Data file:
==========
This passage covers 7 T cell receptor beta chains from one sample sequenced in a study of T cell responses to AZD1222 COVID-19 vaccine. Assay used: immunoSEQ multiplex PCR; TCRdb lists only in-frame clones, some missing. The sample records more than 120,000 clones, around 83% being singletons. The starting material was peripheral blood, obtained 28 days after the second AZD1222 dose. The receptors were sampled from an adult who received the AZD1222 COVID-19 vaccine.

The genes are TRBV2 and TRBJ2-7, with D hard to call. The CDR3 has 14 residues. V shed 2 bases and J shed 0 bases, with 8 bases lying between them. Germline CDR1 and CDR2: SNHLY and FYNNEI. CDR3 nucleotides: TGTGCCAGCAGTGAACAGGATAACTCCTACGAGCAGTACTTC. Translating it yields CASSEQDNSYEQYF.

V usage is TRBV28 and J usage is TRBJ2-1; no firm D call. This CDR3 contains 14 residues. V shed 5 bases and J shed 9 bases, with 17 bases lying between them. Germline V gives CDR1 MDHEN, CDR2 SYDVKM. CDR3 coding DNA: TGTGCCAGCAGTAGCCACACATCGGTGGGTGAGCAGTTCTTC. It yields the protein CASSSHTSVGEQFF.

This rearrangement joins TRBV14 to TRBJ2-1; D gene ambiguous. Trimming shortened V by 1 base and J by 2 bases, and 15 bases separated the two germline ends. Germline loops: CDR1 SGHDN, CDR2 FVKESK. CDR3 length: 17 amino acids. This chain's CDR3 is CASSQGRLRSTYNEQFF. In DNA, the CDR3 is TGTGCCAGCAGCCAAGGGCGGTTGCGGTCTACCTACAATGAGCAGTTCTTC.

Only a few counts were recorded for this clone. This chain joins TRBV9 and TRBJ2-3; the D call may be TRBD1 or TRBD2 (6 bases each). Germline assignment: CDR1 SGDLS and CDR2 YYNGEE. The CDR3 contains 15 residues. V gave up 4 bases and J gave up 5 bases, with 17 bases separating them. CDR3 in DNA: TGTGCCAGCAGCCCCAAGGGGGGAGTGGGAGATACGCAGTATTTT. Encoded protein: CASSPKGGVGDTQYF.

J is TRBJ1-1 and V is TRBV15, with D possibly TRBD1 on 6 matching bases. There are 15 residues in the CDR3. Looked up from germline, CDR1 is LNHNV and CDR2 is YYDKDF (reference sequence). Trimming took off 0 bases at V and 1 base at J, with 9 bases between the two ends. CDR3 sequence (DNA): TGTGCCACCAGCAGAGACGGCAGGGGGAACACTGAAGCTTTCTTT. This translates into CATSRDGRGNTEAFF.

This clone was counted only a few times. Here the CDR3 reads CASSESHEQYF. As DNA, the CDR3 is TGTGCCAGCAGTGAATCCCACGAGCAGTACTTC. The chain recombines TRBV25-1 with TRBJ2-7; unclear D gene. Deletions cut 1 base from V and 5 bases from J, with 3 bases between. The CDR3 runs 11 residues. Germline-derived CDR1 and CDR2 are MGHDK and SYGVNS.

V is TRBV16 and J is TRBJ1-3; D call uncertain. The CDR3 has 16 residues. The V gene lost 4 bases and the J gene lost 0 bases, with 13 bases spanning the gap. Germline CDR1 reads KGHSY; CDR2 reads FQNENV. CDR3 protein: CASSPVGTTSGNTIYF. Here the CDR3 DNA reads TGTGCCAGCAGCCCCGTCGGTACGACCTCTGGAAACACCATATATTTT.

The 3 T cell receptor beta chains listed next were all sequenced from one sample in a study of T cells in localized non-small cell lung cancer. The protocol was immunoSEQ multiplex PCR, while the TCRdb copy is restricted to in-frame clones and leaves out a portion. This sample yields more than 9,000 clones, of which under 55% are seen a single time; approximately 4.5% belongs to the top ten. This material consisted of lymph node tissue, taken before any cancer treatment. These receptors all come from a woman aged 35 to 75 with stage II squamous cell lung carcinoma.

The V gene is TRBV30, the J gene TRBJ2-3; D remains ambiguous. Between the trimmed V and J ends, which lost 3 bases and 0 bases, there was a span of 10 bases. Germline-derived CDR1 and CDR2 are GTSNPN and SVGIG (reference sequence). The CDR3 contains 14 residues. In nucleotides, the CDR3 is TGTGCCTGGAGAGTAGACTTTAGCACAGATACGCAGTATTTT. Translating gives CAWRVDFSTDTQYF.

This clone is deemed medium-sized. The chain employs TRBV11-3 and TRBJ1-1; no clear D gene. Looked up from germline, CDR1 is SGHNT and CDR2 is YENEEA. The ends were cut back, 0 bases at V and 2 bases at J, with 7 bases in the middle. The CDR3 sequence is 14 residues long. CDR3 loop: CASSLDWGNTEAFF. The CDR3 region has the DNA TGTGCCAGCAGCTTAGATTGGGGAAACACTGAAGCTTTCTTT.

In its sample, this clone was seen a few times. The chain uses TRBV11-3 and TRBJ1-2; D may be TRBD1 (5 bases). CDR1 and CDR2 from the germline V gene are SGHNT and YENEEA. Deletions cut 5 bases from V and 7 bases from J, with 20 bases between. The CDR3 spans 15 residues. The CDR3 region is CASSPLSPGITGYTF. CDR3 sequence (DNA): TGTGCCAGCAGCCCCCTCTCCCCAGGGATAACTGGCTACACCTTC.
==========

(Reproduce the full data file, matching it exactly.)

This passage covers 7 T cell receptor beta chains from one sample sequenced in a study of T cell responses to AZD1222 COVID-19 vaccine. Assay used: immunoSEQ multiplex PCR; TCRdb lists only in-frame clones, some missing. The sample records more than 120,000 clones, around 83% being singletons. The starting material was peripheral blood, obtained 28 days after the second AZD1222 dose. The receptors were sampled from an adult who received the AZD1222 COVID-19 vaccine.

The genes are TRBV2 and TRBJ2-7, with D hard to call. The CDR3 has 14 residues. V shed 2 bases and J shed 0 bases, with 8 bases lying between them. Germline CDR1 and CDR2: SNHLY and FYNNEI. CDR3 nucleotides: TGTGCCAGCAGTGAACAGGATAACTCCTACGAGCAGTACTTC. Translating it yields CASSEQDNSYEQYF.

V usage is TRBV28 and J usage is TRBJ2-1; no firm D call. This CDR3 contains 14 residues. V shed 5 bases and J shed 9 bases, with 17 bases lying between them. Germline V gives CDR1 MDHEN, CDR2 SYDVKM. CDR3 coding DNA: TGTGCCAGCAGTAGCCACACATCGGTGGGTGAGCAGTTCTTC. It yields the protein CASSSHTSVGEQFF.

This rearrangement joins TRBV14 to TRBJ2-1; D gene ambiguous. Trimming shortened V by 1 base and J by 2 bases, and 15 bases separated the two germline ends. Germline loops: CDR1 SGHDN, CDR2 FVKESK. CDR3 length: 17 amino acids. This chain's CDR3 is CASSQGRLRSTYNEQFF. In DNA, the CDR3 is TGTGCCAGCAGCCAAGGGCGGTTGCGGTCTACCTACAATGAGCAGTTCTTC.

Only a few counts were recorded for this clone. This chain joins TRBV9 and TRBJ2-3; the D call may be TRBD1 or TRBD2 (6 bases each). Germline assignment: CDR1 SGDLS and CDR2 YYNGEE. The CDR3 contains 15 residues. V gave up 4 bases and J gave up 5 bases, with 17 bases separating them. CDR3 in DNA: TGTGCCAGCAGCCCCAAGGGGGGAGTGGGAGATACGCAGTATTTT. Encoded protein: CASSPKGGVGDTQYF.

J is TRBJ1-1 and V is TRBV15, with D possibly TRBD1 on 6 matching bases. There are 15 residues in the CDR3. Looked up from germline, CDR1 is LNHNV and CDR2 is YYDKDF (reference sequence). Trimming took off 0 bases at V and 1 base at J, with 9 bases between the two ends. CDR3 sequence (DNA): TGTGCCACCAGCAGAGACGGCAGGGGGAACACTGAAGCTTTCTTT. This translates into CATSRDGRGNTEAFF.

This clone was counted only a few times. Here the CDR3 reads CASSESHEQYF. As DNA, the CDR3 is TGTGCCAGCAGTGAATCCCACGAGCAGTACTTC. The chain recombines TRBV25-1 with TRBJ2-7; unclear D gene. Deletions cut 1 base from V and 5 bases from J, with 3 bases between. The CDR3 runs 11 residues. Germline-derived CDR1 and CDR2 are MGHDK and SYGVNS.

V is TRBV16 and J is TRBJ1-3; D call uncertain. The CDR3 has 16 residues. The V gene lost 4 bases and the J gene lost 0 bases, with 13 bases spanning the gap. Germline CDR1 reads KGHSY; CDR2 reads FQNENV. CDR3 protein: CASSPVGTTSGNTIYF. Here the CDR3 DNA reads TGTGCCAGCAGCCCCGTCGGTACGACCTCTGGAAACACCATATATTTT.

The 3 T cell receptor beta chains listed next were all sequenced from one sample in a study of T cells in localized non-small cell lung cancer. The protocol was immunoSEQ multiplex PCR, while the TCRdb copy is restricted to in-frame clones and leaves out a portion. This sample yields more than 9,000 clones, of which under 55% are seen a single time; approximately 4.5% belongs to the top ten. This material consisted of lymph node tissue, taken before any cancer treatment. These receptors all come from a woman aged 35 to 75 with stage II squamous cell lung carcinoma.

The V gene is TRBV30, the J gene TRBJ2-3; D remains ambiguous. Between the trimmed V and J ends, which lost 3 bases and 0 bases, there was a span of 10 bases. Germline-derived CDR1 and CDR2 are GTSNPN and SVGIG (reference sequence). The CDR3 contains 14 residues. In nucleotides, the CDR3 is TGTGCCTGGAGAGTAGACTTTAGCACAGATACGCAGTATTTT. Translating gives CAWRVDFSTDTQYF.

This clone is deemed medium-sized. The chain employs TRBV11-3 and TRBJ1-1; no clear D gene. Looked up from germline, CDR1 is SGHNT and CDR2 is YENEEA. The ends were cut back, 0 bases at V and 2 bases at J, with 7 bases in the middle. The CDR3 sequence is 14 residues long. CDR3 loop: CASSLDWGNTEAFF. The CDR3 region has the DNA TGTGCCAGCAGCTTAGATTGGGGAAACACTGAAGCTTTCTTT.

In its sample, this clone was seen a few times. The chain uses TRBV11-3 and TRBJ1-2; D may be TRBD1 (5 bases). CDR1 and CDR2 from the germline V gene are SGHNT and YENEEA. Deletions cut 5 bases from V and 7 bases from J, with 20 bases between. The CDR3 spans 15 residues. The CDR3 region is CASSPLSPGITGYTF. CDR3 sequence (DNA): TGTGCCAGCAGCCCCCTCTCCCCAGGGATAACTGGCTACACCTTC.